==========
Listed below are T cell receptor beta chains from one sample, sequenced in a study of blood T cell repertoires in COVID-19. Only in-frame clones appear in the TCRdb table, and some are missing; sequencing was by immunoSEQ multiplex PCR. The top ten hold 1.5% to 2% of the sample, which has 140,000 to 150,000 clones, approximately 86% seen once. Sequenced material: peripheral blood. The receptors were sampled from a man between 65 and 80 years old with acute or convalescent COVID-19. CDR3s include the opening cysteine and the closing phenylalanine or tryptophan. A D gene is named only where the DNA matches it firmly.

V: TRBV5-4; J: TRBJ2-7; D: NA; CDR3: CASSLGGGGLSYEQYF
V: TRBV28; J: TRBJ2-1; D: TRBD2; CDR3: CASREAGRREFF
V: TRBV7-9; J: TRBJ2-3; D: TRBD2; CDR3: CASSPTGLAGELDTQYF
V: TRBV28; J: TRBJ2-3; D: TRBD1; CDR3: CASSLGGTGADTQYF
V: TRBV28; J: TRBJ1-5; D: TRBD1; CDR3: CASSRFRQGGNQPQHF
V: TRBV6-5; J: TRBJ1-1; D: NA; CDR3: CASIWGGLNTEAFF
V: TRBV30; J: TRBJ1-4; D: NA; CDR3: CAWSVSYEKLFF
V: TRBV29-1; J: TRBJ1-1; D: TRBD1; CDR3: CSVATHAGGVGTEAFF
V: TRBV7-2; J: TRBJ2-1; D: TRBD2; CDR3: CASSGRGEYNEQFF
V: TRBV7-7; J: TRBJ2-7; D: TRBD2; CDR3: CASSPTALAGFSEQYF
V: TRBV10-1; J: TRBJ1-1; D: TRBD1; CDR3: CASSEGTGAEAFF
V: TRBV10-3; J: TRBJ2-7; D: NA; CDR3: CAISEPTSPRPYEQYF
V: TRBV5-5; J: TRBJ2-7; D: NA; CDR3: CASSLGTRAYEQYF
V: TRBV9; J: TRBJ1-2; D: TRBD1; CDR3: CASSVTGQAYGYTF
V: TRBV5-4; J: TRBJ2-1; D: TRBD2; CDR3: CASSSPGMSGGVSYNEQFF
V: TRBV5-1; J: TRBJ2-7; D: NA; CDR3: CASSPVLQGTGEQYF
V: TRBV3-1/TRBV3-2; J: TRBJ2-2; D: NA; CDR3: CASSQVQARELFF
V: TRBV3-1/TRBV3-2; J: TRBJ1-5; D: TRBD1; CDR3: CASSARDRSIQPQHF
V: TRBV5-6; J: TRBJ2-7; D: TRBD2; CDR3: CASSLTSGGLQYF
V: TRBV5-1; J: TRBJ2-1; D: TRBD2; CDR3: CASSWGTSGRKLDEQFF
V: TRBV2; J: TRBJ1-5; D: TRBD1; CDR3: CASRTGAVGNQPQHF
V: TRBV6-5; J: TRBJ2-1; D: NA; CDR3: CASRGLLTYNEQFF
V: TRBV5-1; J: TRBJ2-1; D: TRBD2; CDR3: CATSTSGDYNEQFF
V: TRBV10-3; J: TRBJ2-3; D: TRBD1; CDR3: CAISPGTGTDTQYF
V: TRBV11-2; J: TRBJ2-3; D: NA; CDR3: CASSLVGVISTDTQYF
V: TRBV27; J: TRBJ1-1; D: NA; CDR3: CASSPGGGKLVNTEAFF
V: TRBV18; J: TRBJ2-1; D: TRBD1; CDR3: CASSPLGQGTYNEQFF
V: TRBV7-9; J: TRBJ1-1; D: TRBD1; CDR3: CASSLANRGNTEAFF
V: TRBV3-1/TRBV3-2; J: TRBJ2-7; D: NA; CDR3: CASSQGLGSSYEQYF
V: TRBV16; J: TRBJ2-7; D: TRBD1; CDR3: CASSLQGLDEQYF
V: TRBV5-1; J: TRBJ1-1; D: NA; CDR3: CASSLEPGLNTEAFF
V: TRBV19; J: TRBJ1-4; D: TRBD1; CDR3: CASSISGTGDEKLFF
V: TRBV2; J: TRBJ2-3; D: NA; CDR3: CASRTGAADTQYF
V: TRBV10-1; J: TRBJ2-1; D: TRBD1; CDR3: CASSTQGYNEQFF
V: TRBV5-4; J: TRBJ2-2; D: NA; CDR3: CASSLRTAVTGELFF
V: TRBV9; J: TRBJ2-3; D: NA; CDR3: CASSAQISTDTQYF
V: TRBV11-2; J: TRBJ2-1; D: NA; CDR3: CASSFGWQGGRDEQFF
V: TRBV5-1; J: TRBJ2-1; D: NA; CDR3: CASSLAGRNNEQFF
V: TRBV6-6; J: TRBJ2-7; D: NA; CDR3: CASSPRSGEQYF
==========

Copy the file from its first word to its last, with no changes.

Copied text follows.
Listed below are T cell receptor beta chains from one sample, sequenced in a study of blood T cell repertoires in COVID-19. Only in-frame clones appear in the TCRdb table, and some are missing; sequencing was by immunoSEQ multiplex PCR. The top ten hold 1.5% to 2% of the sample, which has 140,000 to 150,000 clones, approximately 86% seen once. Sequenced material: peripheral blood. The receptors were sampled from a man between 65 and 80 years old with acute or convalescent COVID-19. CDR3s include the opening cysteine and the closing phenylalanine or tryptophan. A D gene is named only where the DNA matches it firmly.

V: TRBV5-4; J: TRBJ2-7; D: NA; CDR3: CASSLGGGGLSYEQYF
V: TRBV28; J: TRBJ2-1; D: TRBD2; CDR3: CASREAGRREFF
V: TRBV7-9; J: TRBJ2-3; D: TRBD2; CDR3: CASSPTGLAGELDTQYF
V: TRBV28; J: TRBJ2-3; D: TRBD1; CDR3: CASSLGGTGADTQYF
V: TRBV28; J: TRBJ1-5; D: TRBD1; CDR3: CASSRFRQGGNQPQHF
V: TRBV6-5; J: TRBJ1-1; D: NA; CDR3: CASIWGGLNTEAFF
V: TRBV30; J: TRBJ1-4; D: NA; CDR3: CAWSVSYEKLFF
V: TRBV29-1; J: TRBJ1-1; D: TRBD1; CDR3: CSVATHAGGVGTEAFF
V: TRBV7-2; J: TRBJ2-1; D: TRBD2; CDR3: CASSGRGEYNEQFF
V: TRBV7-7; J: TRBJ2-7; D: TRBD2; CDR3: CASSPTALAGFSEQYF
V: TRBV10-1; J: TRBJ1-1; D: TRBD1; CDR3: CASSEGTGAEAFF
V: TRBV10-3; J: TRBJ2-7; D: NA; CDR3: CAISEPTSPRPYEQYF
V: TRBV5-5; J: TRBJ2-7; D: NA; CDR3: CASSLGTRAYEQYF
V: TRBV9; J: TRBJ1-2; D: TRBD1; CDR3: CASSVTGQAYGYTF
V: TRBV5-4; J: TRBJ2-1; D: TRBD2; CDR3: CASSSPGMSGGVSYNEQFF
V: TRBV5-1; J: TRBJ2-7; D: NA; CDR3: CASSPVLQGTGEQYF
V: TRBV3-1/TRBV3-2; J: TRBJ2-2; D: NA; CDR3: CASSQVQARELFF
V: TRBV3-1/TRBV3-2; J: TRBJ1-5; D: TRBD1; CDR3: CASSARDRSIQPQHF
V: TRBV5-6; J: TRBJ2-7; D: TRBD2; CDR3: CASSLTSGGLQYF
V: TRBV5-1; J: TRBJ2-1; D: TRBD2; CDR3: CASSWGTSGRKLDEQFF
V: TRBV2; J: TRBJ1-5; D: TRBD1; CDR3: CASRTGAVGNQPQHF
V: TRBV6-5; J: TRBJ2-1; D: NA; CDR3: CASRGLLTYNEQFF
V: TRBV5-1; J: TRBJ2-1; D: TRBD2; CDR3: CATSTSGDYNEQFF
V: TRBV10-3; J: TRBJ2-3; D: TRBD1; CDR3: CAISPGTGTDTQYF
V: TRBV11-2; J: TRBJ2-3; D: NA; CDR3: CASSLVGVISTDTQYF
V: TRBV27; J: TRBJ1-1; D: NA; CDR3: CASSPGGGKLVNTEAFF
V: TRBV18; J: TRBJ2-1; D: TRBD1; CDR3: CASSPLGQGTYNEQFF
V: TRBV7-9; J: TRBJ1-1; D: TRBD1; CDR3: CASSLANRGNTEAFF
V: TRBV3-1/TRBV3-2; J: TRBJ2-7; D: NA; CDR3: CASSQGLGSSYEQYF
V: TRBV16; J: TRBJ2-7; D: TRBD1; CDR3: CASSLQGLDEQYF
V: TRBV5-1; J: TRBJ1-1; D: NA; CDR3: CASSLEPGLNTEAFF
V: TRBV19; J: TRBJ1-4; D: TRBD1; CDR3: CASSISGTGDEKLFF
V: TRBV2; J: TRBJ2-3; D: NA; CDR3: CASRTGAADTQYF
V: TRBV10-1; J: TRBJ2-1; D: TRBD1; CDR3: CASSTQGYNEQFF
V: TRBV5-4; J: TRBJ2-2; D: NA; CDR3: CASSLRTAVTGELFF
V: TRBV9; J: TRBJ2-3; D: NA; CDR3: CASSAQISTDTQYF
V: TRBV11-2; J: TRBJ2-1; D: NA; CDR3: CASSFGWQGGRDEQFF
V: TRBV5-1; J: TRBJ2-1; D: NA; CDR3: CASSLAGRNNEQFF
V: TRBV6-6; J: TRBJ2-7; D: NA; CDR3: CASSPRSGEQYF